© 1997 New York Times
July 24, 1997 · Editorial
N.Y. Democrats list GOP donors on Web site
By JAMES DAO
ALBANY, N.Y. (July 24, 1997 10:15 a.m. EDT) -- For years, political leaders in Albany have resisted disclosing information about their campaign contributions on computer disk, a seemingly simple reform with potentially far-reaching implications. But, like it or not, their rivals are beginning to do it for them.
On Wednesday, in a move that was part grandstanding, part public service and part political prank, the New York State Democratic Committee put onto its Web site a list of all the contributors this year to Gov. George Pataki and the state Republican Committee.
Now, with a few key strokes, anyone with a computer and modem can download the Republican committee and governor's contributor lists from the Democratic site and, using a spreadsheet program, sort it any number of ways to track the abundant flow of money ($4.9 million in just seven months) into the Republicans' coffers.
People wanting to study the list of Pataki's contributors will find the Democrats' Web site especially helpful, since the reports that the governor files with the state Board of Elections are confusingly sorted alphabetically by first name and are printed in type so small that a magnifying glass is sometimes needed to read them.
The Democrats, who have raised just $544,000 this year and who are fully expecting to lose the fund-raising battle to the Republicans in 1998, have also put their own 1997 campaign finance reports onto their Web site.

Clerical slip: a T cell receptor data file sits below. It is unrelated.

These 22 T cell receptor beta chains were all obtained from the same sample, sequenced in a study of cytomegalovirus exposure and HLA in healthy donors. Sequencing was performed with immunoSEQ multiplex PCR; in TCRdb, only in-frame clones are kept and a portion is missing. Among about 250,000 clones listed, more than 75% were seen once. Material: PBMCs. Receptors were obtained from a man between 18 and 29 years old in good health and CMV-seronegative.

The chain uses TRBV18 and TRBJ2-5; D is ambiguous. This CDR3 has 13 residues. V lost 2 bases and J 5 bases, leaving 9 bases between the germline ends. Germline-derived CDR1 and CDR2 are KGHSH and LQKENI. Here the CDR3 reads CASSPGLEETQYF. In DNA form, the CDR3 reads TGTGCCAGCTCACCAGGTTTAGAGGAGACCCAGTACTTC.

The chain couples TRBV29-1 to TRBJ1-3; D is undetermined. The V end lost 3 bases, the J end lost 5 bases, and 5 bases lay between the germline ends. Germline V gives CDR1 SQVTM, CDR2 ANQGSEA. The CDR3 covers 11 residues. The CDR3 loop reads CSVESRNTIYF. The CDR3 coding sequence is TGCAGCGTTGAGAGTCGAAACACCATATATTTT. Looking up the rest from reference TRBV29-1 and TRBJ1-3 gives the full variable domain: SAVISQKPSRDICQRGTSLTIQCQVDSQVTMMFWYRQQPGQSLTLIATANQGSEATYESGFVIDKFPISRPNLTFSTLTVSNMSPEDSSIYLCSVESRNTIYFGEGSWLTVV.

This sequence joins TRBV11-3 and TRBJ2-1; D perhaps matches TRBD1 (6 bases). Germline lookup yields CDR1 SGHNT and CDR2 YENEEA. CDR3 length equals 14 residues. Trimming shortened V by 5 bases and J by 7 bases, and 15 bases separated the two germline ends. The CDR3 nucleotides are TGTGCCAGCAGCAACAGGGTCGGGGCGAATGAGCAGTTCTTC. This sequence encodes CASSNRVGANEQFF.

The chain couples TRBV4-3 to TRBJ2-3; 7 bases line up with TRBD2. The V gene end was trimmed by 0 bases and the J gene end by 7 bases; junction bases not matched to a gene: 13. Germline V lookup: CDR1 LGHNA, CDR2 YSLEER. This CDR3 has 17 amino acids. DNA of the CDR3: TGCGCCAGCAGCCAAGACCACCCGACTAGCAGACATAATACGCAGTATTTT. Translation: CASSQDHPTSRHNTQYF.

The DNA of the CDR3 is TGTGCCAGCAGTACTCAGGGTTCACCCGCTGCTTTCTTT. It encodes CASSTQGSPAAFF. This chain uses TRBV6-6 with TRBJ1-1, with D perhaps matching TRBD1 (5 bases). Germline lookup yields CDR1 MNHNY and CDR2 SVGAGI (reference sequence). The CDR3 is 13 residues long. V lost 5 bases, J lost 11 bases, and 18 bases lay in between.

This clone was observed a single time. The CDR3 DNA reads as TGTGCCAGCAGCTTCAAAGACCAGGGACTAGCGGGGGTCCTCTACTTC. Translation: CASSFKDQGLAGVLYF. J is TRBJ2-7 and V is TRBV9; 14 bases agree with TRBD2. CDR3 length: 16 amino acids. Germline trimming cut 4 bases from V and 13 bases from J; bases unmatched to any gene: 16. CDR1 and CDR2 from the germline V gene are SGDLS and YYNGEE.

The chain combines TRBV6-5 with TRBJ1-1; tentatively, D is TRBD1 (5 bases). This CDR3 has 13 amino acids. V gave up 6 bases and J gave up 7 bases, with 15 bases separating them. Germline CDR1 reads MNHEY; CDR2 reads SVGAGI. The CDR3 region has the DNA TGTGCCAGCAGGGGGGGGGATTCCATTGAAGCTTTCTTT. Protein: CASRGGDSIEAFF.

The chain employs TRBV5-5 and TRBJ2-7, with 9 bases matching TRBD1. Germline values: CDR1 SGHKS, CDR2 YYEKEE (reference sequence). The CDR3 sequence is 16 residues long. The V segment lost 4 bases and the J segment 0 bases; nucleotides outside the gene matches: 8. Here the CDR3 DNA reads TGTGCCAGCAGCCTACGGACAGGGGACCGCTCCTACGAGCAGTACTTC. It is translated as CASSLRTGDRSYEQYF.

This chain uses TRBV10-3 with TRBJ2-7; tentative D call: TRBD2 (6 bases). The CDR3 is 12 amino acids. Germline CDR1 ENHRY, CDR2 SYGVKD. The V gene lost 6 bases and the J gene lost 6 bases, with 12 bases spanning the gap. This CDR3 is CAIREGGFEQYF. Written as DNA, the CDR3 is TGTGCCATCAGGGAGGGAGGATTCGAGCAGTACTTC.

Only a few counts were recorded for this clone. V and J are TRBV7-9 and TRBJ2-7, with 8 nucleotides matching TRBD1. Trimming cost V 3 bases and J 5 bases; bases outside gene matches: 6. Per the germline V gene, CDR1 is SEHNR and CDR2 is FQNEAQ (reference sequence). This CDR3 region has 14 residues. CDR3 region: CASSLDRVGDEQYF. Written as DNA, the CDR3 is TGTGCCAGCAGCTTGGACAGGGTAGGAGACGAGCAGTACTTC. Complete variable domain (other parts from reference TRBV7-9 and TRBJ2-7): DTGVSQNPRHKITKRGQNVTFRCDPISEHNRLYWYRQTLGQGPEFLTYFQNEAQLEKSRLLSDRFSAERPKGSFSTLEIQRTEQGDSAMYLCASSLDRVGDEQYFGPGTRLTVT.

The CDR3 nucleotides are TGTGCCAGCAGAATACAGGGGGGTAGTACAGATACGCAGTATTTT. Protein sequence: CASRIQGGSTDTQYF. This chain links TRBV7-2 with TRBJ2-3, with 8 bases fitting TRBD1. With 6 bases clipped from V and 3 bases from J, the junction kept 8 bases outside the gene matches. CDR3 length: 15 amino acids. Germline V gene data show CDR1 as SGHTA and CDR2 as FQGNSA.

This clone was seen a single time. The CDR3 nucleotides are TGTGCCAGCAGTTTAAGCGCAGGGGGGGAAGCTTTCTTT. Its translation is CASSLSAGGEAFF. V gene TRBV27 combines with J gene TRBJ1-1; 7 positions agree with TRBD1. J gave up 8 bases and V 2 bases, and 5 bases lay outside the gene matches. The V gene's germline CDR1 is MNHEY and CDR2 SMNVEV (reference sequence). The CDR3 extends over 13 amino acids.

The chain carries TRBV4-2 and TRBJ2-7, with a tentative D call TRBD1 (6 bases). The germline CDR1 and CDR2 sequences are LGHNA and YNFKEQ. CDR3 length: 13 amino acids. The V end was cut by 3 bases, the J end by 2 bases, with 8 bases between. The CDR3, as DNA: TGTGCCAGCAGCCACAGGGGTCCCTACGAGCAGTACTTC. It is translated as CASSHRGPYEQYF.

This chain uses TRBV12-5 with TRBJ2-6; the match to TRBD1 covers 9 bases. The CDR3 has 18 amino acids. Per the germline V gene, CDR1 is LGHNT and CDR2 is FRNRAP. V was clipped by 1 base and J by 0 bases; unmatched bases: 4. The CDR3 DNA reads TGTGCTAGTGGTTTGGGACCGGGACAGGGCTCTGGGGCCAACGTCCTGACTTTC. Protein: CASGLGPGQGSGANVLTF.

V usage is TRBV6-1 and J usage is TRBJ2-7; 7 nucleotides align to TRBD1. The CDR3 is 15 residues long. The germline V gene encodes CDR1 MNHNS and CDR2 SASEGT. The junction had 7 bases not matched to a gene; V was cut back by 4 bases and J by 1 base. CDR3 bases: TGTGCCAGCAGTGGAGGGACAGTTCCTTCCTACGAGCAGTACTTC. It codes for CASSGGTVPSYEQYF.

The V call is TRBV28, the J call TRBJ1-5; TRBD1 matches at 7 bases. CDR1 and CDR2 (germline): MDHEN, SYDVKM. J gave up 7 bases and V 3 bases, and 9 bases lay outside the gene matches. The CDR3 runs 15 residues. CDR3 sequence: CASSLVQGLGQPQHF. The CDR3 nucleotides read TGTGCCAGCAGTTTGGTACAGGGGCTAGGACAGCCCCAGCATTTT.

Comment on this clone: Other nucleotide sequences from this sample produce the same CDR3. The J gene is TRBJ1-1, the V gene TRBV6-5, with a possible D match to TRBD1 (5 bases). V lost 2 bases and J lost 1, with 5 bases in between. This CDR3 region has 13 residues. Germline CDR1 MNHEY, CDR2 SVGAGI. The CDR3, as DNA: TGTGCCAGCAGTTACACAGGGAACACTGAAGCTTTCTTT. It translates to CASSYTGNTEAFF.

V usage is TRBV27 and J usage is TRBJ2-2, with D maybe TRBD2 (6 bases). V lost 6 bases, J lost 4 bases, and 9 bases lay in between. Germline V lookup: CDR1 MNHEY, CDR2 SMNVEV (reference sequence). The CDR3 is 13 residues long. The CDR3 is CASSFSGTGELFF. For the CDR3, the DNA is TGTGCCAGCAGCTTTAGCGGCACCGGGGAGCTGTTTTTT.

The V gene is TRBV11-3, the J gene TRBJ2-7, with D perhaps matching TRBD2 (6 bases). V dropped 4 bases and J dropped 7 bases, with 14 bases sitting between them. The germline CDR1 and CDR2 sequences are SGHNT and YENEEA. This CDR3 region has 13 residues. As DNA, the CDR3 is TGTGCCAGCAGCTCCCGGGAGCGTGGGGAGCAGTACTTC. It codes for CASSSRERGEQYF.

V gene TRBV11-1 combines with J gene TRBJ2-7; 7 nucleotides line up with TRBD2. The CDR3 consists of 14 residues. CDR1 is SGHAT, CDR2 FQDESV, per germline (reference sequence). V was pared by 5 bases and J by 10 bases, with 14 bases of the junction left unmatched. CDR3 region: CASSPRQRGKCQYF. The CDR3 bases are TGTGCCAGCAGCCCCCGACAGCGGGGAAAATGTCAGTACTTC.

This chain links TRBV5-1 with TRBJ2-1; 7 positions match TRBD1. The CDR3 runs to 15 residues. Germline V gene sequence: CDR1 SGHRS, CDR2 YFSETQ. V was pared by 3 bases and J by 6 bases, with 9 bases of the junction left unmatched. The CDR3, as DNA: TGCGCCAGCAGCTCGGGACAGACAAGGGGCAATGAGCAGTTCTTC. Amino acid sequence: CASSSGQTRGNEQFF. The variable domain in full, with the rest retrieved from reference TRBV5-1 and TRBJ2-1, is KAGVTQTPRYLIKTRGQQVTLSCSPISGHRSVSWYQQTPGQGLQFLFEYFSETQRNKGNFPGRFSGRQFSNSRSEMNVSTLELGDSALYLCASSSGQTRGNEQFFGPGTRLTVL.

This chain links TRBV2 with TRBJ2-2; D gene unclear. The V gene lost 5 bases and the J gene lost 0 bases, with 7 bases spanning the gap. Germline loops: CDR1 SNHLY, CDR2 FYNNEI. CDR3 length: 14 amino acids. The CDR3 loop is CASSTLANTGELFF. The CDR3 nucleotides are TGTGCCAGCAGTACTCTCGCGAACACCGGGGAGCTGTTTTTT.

And they will send to anyone who asks, free of charge, a floppy disk or e-mail message containing either the Republican or Democratic reports.
Peter Ragone, a spokesman for the Democrats, said the party computerized the Republicans' lists in part to underscore how simple and inexpensive the process is: It was done in one day by three volunteers. He said the Democrats plan to update the Web site each time the Republicans file new reports.
"We set a precedent here," Ragone said. "When we do return to the times when we are raising millions of dollars again, we will continue to do it."
Republicans were not amused. "It's obvious they have nothing better to do," said Zenia Mucha, Pataki's director of communications.
Mucha said that Pataki would sign a bill requiring candidates for state and possibly local offices to disclose their campaign finance reports on computer disk if the Legislature passed such a bill.
But there's the rub: The measure is hopelessly mired in partisan bickering, with Republicans -- including Pataki -- insisting that a bill include tougher limits on contributions by unions. Democrats have objected to that proposal, since unions have historically been major contributors to their campaigns.
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